Mice really do like to run in wheels

Scientists put a cagelike structure in a green urban area with a running wheel inside. A camera captured wild mice, shrews and other animals running on the wheel.

© 2014 Johanna H. Meijer and Yuri Robbers; Proc. Royal Soc. B 2014

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Give a mouse a wheel, and he’ll be sure to run. Lots of scientific studies have depended on that behavior to test the effects of exercise on health. There’s been some concern, though, that wheel running is not a natural behavior and thus not a good stand-in for human exercise. Maybe the captive mice are just acting out a neurosis, the thinking goes.

But it turns out that even though the wheel may not be natural for mice, wheel running is. When scientists stuck a wheel out in nature, wild mice ran on it just like their captive counterparts do. And so did several other wild creatures. The finding was published May 20 in the Proceedings of the Royal Society B.

Johanna H. Meijer and Yuri Robbers of Leiden University Medical Center in the Netherlands put running wheels in a cagelike setup that small animals could easily enter and exit. The cages were placed in a green urban area and out of the way in a dune area not accessible to the public. A motion sensor activated a camera equipped with night vision. And some food was left to attract wildlife.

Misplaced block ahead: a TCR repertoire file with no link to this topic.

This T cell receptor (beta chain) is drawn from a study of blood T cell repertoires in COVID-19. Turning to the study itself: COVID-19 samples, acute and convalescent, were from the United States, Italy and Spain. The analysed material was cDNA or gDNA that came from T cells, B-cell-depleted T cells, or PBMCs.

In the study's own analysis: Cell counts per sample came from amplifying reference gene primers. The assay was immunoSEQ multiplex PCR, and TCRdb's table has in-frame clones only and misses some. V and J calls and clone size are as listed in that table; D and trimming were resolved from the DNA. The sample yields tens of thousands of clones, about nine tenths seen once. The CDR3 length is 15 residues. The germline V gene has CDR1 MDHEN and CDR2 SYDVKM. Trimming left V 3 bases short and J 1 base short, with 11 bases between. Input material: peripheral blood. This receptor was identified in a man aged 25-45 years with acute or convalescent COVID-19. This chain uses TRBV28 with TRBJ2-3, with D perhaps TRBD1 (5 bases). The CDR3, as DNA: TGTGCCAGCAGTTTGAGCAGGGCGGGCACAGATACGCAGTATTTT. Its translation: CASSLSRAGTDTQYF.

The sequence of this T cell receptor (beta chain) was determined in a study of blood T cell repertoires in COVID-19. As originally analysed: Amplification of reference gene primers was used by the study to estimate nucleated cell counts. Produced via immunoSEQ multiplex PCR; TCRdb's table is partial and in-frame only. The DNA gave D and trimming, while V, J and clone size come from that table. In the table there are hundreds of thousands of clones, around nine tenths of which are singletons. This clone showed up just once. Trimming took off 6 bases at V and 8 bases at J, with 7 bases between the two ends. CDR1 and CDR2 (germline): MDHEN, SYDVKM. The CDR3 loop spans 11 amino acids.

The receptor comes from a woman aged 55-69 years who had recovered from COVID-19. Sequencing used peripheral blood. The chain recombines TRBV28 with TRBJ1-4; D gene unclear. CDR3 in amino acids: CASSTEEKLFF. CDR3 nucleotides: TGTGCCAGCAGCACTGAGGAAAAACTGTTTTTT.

Over a period of three years, the researchers collected more than 200,000 recordings at the two sites and analyzed more than 12,000 video fragments. Those videos captured not only mice running on the wheels but also rats, shrews and frogs, and even slugs slowly moving along.

The researchers could see that some of the wheel movement was unintentional. But other times, the animals would stop running, get off the wheel, then get back on and run some more. That indicated that running was probably an intentional activity, Meijer and Robbers write.

Mice mostly ran for a minute or less, but a fifth of the time, they ran for longer. One even stayed on the wheel for 18 minutes. That’s comparable to what 200-day-old mice do in the lab.

And the animals weren’t just running for the food. For the last year of the experiment, the researchers stopped leaving food in their mini-playground. The critters still showed up, though in fewer numbers than before.

Why mice and other animals will voluntarily run on wheels isn’t yet known. But then again, I find it a bit of a mystery why humans will happily run on a treadmill and eschew the beautiful world outdoors. To each their own, I guess — even mice.


ON THE RUN  Scientists in the Netherlands put running wheels into cagelike structures in natural environments, with cameras watching. Wild mice, frogs, slugs and other creatures checked out the wheels and started running, hopping and crawling inside. CREDIT: © 2014 Johanna H. Meijer and Yuri Robbers

Sarah Zielinski is the Editor, Print at Science News Explores. She has a B.A. in biology from Cornell University and an M.A. in journalism from New York University. She writes about ecology, plants and animals.

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